The fight to beat the cyber bullies
Efforts being made by parents and schools against growing problem
PARENTS, teachers and education bosses are waging a new war against cyber bullies across the county.
Our special report today lifts the lid on a growing 21st-century problem, in which playground taunts and classroom teasing are being replaced by online abuse and sexually explicit pictures of children being shared among classmates.
A brave victim of cyber bullying has told how she considered taking her own life when as a teenager she was mercilessly taunted for being a lesbian. She has since beaten her demons and now helps others going through the same ordeal.
The National Union of Teachers has said teachers in Bucks are also at risk of falling victim to cyber bullies and need help to protect themselves from falling victim to abuse as well as guidance in how to help keep children protected from online harm.
And a psychologist has told us what drives cyber bullies to hide behind the internet to torment victims and what needs to be done to stop them making their victims’ lives a misery.
It may sound like depressing reading, but there is some truly inspirational work being done to tackle a problem which to some extent affects every primary and secondary school in Britain.
We talk to headteachers at schools in Bucks to find out about the impressive work being done to raise awareness, protect children and support young people who fall victim to this cruel and cowardly behaviour.
We also hear from an expert at Bucks County Council who leads a team who visit schools to give assemblies about cyber bullying and online safety.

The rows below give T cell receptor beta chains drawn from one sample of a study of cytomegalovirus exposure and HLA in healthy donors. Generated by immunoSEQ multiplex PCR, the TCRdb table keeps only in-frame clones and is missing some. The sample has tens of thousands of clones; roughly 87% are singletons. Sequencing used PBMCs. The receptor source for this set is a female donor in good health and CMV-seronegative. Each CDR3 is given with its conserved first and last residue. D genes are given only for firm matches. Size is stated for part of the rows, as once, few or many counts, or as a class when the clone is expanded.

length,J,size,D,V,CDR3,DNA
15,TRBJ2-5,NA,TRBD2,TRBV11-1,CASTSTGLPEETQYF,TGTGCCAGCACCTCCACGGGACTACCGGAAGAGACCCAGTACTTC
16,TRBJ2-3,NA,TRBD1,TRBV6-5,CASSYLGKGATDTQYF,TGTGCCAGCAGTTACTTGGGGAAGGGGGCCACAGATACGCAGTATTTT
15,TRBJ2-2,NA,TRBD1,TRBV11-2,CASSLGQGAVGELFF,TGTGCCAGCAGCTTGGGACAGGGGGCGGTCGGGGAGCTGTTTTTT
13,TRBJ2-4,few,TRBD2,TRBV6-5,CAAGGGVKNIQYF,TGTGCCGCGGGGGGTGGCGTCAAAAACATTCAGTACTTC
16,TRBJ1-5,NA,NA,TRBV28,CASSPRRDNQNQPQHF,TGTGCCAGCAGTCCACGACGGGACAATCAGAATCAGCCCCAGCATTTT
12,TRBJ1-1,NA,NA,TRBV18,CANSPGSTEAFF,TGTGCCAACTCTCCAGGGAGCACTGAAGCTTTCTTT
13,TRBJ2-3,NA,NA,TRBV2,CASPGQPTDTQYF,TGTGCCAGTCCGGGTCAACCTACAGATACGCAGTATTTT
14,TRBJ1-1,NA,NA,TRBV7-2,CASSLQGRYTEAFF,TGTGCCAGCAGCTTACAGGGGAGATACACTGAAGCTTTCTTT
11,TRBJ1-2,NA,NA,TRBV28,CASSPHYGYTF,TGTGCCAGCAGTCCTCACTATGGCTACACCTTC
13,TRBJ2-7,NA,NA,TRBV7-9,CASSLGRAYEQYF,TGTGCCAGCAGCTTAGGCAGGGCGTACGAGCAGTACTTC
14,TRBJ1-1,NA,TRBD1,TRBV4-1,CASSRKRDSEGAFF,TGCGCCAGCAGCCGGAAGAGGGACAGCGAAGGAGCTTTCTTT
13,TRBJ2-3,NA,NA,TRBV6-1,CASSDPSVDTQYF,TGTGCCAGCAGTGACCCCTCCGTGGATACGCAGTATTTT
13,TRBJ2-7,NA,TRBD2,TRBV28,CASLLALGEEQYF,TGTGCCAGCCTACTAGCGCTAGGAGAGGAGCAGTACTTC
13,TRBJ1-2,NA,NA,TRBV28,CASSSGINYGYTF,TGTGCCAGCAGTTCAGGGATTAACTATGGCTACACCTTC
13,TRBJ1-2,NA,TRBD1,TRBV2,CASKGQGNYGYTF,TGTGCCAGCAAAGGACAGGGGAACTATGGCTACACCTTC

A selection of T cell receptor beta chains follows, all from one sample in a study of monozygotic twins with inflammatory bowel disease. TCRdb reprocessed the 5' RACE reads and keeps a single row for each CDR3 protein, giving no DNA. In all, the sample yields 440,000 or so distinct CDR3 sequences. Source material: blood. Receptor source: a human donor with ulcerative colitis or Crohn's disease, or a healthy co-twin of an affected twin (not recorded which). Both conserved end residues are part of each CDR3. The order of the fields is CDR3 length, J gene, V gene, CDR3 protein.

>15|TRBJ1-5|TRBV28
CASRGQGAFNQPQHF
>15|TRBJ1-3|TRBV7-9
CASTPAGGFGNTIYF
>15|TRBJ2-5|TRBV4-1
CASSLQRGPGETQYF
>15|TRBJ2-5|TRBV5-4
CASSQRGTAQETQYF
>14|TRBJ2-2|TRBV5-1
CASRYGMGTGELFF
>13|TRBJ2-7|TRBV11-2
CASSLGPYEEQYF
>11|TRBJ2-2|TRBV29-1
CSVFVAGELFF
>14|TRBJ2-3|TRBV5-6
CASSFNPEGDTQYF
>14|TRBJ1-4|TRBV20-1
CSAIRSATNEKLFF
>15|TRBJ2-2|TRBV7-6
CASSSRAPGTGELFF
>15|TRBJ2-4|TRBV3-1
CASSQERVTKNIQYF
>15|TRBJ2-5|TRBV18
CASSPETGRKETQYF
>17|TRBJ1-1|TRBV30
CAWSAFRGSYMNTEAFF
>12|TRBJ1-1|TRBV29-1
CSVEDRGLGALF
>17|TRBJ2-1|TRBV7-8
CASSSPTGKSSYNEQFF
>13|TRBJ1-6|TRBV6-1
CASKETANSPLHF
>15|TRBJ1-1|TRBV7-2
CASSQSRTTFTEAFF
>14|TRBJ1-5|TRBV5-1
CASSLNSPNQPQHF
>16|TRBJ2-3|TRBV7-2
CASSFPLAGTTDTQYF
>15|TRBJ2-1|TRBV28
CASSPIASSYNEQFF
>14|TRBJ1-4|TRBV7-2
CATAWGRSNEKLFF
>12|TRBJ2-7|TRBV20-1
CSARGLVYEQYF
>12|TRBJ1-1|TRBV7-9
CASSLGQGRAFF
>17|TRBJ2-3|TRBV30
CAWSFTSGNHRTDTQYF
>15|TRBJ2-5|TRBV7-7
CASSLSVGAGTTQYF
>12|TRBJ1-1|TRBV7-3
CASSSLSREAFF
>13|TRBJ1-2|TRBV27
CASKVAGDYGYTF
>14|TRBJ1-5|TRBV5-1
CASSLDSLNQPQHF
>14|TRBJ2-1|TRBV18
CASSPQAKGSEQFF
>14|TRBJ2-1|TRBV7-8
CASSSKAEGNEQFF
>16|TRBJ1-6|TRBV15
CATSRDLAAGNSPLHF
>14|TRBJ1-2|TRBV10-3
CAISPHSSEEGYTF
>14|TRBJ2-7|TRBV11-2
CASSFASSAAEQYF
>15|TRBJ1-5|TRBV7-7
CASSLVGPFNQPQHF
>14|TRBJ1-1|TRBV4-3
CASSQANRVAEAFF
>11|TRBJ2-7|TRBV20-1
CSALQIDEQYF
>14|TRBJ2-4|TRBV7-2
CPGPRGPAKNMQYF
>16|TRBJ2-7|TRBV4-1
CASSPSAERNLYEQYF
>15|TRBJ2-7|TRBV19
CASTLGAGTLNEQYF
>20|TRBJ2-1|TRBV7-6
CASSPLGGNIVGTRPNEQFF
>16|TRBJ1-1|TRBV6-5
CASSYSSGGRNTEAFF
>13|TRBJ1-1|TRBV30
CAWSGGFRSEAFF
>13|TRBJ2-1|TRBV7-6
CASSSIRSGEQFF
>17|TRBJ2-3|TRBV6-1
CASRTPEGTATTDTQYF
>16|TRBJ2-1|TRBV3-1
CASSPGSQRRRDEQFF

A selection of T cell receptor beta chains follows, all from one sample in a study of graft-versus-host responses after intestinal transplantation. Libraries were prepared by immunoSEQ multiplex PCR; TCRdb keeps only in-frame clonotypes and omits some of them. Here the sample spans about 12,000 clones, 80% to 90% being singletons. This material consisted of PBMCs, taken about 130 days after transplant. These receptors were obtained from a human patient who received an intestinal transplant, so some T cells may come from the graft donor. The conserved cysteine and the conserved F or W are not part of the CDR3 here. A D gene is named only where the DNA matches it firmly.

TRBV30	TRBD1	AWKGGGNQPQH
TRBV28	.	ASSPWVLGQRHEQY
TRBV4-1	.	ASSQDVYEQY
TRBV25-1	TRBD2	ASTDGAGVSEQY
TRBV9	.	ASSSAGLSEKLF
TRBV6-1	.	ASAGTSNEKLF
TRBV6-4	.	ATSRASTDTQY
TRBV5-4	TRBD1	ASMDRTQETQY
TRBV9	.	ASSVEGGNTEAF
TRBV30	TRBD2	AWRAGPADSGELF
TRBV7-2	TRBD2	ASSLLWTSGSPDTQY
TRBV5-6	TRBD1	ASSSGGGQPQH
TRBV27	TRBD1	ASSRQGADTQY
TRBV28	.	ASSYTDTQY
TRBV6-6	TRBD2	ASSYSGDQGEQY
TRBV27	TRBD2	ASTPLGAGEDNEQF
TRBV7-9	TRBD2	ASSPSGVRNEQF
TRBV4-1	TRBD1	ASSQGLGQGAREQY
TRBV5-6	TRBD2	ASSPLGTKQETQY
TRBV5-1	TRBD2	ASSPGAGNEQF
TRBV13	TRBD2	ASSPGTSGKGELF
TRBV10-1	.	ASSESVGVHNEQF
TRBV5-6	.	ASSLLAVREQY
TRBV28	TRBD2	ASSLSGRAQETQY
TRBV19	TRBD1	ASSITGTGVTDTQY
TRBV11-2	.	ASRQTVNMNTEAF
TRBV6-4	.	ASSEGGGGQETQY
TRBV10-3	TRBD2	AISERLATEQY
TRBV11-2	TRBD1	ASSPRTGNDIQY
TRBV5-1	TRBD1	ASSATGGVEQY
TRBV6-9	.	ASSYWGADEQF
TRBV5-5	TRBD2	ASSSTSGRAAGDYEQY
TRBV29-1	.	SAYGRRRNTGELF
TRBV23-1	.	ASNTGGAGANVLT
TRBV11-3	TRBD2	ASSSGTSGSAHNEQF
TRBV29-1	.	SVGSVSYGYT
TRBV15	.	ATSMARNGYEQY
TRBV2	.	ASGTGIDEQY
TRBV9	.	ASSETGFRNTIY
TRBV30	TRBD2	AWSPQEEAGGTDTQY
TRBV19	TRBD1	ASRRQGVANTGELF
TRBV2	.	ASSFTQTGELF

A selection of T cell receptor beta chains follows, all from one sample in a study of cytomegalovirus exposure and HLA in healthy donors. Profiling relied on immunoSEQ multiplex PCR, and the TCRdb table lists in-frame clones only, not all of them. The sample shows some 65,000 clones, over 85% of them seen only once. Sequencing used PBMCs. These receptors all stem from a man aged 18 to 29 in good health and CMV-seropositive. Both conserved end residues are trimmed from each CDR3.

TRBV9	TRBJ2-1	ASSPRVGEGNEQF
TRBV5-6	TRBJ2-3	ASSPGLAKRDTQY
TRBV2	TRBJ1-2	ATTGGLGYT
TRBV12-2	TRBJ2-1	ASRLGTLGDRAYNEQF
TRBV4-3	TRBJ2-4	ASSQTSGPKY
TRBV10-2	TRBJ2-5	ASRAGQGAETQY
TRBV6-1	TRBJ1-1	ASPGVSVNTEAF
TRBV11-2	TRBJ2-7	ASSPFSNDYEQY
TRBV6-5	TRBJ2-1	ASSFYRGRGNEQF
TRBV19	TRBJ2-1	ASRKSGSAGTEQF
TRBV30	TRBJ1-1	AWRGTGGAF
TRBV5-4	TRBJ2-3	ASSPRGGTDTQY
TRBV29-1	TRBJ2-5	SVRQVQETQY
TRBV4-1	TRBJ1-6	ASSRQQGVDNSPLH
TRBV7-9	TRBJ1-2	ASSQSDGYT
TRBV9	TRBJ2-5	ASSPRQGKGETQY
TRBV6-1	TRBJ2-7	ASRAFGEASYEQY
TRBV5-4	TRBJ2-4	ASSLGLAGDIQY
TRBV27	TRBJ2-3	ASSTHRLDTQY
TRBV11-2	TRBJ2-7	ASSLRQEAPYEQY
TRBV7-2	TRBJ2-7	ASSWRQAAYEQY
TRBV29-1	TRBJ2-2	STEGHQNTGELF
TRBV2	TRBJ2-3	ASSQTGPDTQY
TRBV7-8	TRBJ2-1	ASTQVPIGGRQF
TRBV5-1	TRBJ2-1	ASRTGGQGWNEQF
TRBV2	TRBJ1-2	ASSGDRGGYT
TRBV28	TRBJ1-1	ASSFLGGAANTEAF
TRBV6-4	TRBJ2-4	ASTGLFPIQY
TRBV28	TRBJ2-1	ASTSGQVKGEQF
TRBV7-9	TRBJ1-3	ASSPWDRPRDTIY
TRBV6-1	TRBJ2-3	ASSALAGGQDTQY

Finally, we provide advice and information if cyber bullying is something which affects you or someone you know.
BULLYING has become a 24/7 problem – it may have been predictable: social media sites where people share comments and photos were bound to attract nasty remarks from some users.
But the scale of the problem is growing and affecting one of the most vulnerable groups in Buckinghamshire – children.
It is a problem every school needs to be ready for. There is impressive work across the county such as at Chalfonts Community College in Chalfont St Peter, which has developed its own strategy for tackling a problem which can affect any school.
County figures are hard to come by because of the confidential nature of reporting a case, but the national statistics are worrying.
ChildLine handled 27,766 counselling sessions where cyberbullying was mentioned as a main concern between April 2013 and March 2014.
Out of that number, 8,253 said the bullying was through social media sites such as Facebook. This is a 35 per cent increase when compared with 2012-2013
Cyber bullying can also include sending unpleasant text or photographs to a person’s phone. Young gay people are even more at risk than their peers, with one in four experiencing homophobic cybe bullying.
The issue also reaches teachers, who can face web abu and online hate groups set up t ridicule them.
The veil of anonymity surrounding online behaviour can be a draw to bullies. We speak to a psychologist to find out why they do it, and to a target of cyber bullying to see just how damaging it can be, as well as teachers, schools and a county council expert to see wh is being done to tackle the problem.